The British Museum!
The Natural History Museum is all about nature and is clearly geared towards a younger crowd. The British Museum seems to be to be aimed at the older set or the history nuts. No interactive displays and cute signages here. But they really do have an amazing array of artifacts from all over.
The Rosetta Stone is one of the main attractions here, making it nearly impossible to take good photographs of it. I went to this museum three times, stayed nearly the whole day on my second trip, and not once did I see the Stone free of crowds. It’s possible to squeeze through to see it up close but good photography is nigh impossible since the minute you step back to get a better angle, someone else slides in and blocks your view. All my close-up shots came out blurry and the only decent photo I got of the front of the Stone was this:
By the way, if you’re wondering why the colours in some photos look different, it’s because I changed my camera settings. Had to keep adjusting the white balance depending on the lighting. And sometimes I took several pics of the same thing with different settings (one “correctly” balanced and one adjust to accomodate the lighting in the room) so I used whichever photo turned out clearer for this post.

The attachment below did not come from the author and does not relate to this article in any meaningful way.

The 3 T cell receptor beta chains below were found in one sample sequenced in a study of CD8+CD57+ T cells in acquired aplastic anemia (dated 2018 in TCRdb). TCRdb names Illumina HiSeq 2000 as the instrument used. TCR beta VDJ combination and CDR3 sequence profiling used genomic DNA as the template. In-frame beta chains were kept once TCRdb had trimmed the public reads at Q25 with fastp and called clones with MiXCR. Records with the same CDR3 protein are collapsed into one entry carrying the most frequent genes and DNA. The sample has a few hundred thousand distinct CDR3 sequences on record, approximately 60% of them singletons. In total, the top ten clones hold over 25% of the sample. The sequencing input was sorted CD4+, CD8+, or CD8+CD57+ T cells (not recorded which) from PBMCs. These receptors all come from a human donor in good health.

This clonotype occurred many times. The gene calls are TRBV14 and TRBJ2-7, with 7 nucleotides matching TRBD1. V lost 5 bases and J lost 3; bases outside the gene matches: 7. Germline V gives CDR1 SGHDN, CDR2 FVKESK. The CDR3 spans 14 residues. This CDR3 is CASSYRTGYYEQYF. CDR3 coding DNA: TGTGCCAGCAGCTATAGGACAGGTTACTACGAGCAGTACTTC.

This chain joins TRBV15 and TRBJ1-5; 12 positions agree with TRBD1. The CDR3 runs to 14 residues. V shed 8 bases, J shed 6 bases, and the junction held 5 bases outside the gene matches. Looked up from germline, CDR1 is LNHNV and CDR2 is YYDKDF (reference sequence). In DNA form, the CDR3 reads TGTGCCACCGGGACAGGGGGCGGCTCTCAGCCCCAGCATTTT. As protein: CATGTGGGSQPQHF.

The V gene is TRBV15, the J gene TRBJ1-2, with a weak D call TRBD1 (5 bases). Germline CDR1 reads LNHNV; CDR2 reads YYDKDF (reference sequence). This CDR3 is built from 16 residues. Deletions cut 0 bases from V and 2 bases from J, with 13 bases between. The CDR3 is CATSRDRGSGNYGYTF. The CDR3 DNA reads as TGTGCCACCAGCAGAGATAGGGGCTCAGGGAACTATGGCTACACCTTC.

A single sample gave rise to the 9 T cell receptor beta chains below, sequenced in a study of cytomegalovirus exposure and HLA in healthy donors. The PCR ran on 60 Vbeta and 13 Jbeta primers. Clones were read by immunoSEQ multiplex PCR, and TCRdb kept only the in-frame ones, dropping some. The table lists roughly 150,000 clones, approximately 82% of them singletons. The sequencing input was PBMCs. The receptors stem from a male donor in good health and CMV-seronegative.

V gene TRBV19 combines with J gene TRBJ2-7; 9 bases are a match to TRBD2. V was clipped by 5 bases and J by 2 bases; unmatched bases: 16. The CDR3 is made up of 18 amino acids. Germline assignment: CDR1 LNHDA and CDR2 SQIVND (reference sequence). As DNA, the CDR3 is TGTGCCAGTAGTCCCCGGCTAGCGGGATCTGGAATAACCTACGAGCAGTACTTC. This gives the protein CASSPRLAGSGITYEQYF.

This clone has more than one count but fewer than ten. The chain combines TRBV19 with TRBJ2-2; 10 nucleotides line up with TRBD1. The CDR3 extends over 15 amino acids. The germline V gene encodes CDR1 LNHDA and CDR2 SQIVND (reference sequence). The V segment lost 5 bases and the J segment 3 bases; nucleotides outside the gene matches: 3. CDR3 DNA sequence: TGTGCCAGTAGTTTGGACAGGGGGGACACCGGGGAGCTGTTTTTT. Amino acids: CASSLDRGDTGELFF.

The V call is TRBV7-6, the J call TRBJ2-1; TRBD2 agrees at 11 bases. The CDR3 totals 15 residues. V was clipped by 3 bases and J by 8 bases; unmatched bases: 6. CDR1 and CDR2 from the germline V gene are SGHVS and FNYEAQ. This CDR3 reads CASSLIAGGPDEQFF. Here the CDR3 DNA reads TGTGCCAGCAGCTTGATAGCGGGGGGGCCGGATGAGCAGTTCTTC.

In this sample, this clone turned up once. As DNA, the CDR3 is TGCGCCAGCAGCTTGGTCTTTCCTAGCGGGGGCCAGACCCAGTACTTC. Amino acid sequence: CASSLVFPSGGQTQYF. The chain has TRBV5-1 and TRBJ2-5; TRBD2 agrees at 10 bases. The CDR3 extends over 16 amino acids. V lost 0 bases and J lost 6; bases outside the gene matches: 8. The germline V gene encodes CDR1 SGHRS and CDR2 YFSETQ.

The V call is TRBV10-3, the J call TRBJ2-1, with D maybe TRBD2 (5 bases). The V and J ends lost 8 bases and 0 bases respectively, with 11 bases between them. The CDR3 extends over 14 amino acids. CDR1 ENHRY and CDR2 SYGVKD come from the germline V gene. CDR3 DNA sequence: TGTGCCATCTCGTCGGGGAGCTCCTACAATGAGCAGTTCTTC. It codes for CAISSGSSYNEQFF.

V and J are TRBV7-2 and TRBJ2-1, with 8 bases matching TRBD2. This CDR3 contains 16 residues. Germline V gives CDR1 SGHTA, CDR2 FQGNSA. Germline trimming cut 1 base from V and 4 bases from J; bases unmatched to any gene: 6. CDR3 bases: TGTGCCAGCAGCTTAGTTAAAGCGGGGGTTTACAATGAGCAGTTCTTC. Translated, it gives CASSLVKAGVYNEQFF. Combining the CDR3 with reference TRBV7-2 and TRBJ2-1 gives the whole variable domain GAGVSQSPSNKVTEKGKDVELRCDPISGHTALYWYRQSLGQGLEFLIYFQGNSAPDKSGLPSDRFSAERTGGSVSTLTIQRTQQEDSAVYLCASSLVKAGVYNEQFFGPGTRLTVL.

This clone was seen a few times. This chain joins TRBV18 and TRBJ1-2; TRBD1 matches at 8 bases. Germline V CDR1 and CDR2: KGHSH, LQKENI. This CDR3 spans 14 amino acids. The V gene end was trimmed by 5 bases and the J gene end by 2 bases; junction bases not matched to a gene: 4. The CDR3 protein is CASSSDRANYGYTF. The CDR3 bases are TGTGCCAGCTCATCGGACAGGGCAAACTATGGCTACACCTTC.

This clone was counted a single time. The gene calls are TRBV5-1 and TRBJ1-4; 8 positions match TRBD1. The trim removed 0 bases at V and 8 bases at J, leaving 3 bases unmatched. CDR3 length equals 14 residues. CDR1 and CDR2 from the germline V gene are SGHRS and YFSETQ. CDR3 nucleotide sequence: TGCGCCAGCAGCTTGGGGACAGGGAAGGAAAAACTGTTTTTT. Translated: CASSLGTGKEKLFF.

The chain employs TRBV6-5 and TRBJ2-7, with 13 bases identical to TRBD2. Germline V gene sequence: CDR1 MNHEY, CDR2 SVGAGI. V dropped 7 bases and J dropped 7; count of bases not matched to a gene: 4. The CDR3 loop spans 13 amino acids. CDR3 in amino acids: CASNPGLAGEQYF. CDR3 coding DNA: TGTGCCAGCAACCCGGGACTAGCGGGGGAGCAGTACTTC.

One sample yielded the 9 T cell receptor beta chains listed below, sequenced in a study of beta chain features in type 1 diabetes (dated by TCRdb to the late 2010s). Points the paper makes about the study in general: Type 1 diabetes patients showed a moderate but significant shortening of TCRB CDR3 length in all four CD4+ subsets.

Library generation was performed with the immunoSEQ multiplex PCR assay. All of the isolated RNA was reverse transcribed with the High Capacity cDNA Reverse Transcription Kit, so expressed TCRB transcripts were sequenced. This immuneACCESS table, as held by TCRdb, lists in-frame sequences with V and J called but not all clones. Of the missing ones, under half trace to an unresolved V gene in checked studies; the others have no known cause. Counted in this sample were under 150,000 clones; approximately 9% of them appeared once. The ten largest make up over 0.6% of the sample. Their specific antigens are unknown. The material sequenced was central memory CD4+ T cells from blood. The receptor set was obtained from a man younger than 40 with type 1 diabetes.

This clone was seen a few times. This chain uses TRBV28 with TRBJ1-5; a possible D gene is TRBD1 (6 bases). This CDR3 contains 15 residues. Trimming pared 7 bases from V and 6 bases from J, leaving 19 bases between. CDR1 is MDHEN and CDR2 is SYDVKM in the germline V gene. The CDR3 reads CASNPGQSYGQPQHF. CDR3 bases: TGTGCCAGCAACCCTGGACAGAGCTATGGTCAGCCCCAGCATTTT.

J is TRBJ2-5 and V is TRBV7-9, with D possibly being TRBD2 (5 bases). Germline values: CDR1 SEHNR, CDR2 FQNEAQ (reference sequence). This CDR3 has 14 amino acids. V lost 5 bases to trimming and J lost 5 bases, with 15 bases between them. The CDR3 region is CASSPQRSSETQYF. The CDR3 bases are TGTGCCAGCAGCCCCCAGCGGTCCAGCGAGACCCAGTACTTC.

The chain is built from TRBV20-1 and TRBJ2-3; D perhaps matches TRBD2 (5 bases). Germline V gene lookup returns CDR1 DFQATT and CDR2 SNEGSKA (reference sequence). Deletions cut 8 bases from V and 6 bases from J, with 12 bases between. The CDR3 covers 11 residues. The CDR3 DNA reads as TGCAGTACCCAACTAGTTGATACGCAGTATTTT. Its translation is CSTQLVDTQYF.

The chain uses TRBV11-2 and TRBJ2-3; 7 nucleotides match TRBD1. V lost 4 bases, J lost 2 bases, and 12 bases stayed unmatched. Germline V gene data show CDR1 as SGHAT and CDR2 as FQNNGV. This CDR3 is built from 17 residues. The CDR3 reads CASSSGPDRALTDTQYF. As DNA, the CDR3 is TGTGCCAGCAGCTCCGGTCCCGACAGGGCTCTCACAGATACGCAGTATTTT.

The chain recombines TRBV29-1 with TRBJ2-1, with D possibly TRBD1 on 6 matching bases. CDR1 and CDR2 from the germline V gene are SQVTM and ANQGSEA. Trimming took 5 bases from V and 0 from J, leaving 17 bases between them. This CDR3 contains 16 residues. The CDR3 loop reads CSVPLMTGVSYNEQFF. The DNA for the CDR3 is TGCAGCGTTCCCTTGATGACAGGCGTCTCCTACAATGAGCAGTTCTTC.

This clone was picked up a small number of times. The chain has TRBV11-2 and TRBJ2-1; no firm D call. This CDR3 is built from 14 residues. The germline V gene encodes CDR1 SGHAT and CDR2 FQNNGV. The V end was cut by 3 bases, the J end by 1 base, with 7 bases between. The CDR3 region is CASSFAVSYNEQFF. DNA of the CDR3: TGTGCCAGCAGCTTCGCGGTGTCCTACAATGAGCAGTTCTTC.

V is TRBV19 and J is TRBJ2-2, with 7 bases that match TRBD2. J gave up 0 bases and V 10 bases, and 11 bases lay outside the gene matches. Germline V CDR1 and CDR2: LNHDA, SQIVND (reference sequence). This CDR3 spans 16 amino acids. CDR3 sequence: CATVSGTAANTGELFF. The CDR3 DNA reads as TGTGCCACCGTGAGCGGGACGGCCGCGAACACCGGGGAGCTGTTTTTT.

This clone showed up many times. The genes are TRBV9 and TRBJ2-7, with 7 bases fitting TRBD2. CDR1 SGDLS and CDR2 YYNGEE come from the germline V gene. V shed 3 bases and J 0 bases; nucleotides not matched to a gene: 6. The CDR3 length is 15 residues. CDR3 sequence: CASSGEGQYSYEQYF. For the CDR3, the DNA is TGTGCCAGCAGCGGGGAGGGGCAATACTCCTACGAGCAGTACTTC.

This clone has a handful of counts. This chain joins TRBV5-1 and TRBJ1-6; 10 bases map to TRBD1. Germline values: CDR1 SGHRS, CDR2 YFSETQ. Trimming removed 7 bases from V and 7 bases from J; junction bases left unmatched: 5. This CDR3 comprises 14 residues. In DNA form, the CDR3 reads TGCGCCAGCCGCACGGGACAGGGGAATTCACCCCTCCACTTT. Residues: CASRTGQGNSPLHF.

A stela of a scribe of the wine-cellar, roughly 1400 B.C.
A couple of pictures of snow outside the British Museum (from my first short visit; the picture of the entrance at the start of this post was taken on my second trip on a rather sunny day). This pic is without camera flash…
And with flash:
Okay, continuing with museum pictures…
Despite those signs, some people just had to touch the stuff simply because they’re within reach and not encased in a glass box. Grrr. And usually the people with itchy hands would be Asian tourists. It’s embarrassing. I understand that it’s terribly tempting to touch these ancient objects – I felt like doing so myself – but you’re not supposed to unless it’s explicitly stated that you can (and they do have signs that say “please touch” if it’s a replica meant for the general public to handle). Augh.
A red granite column inscribed with the name of Ramesses II from 1250 B.C.
Up next is Greece!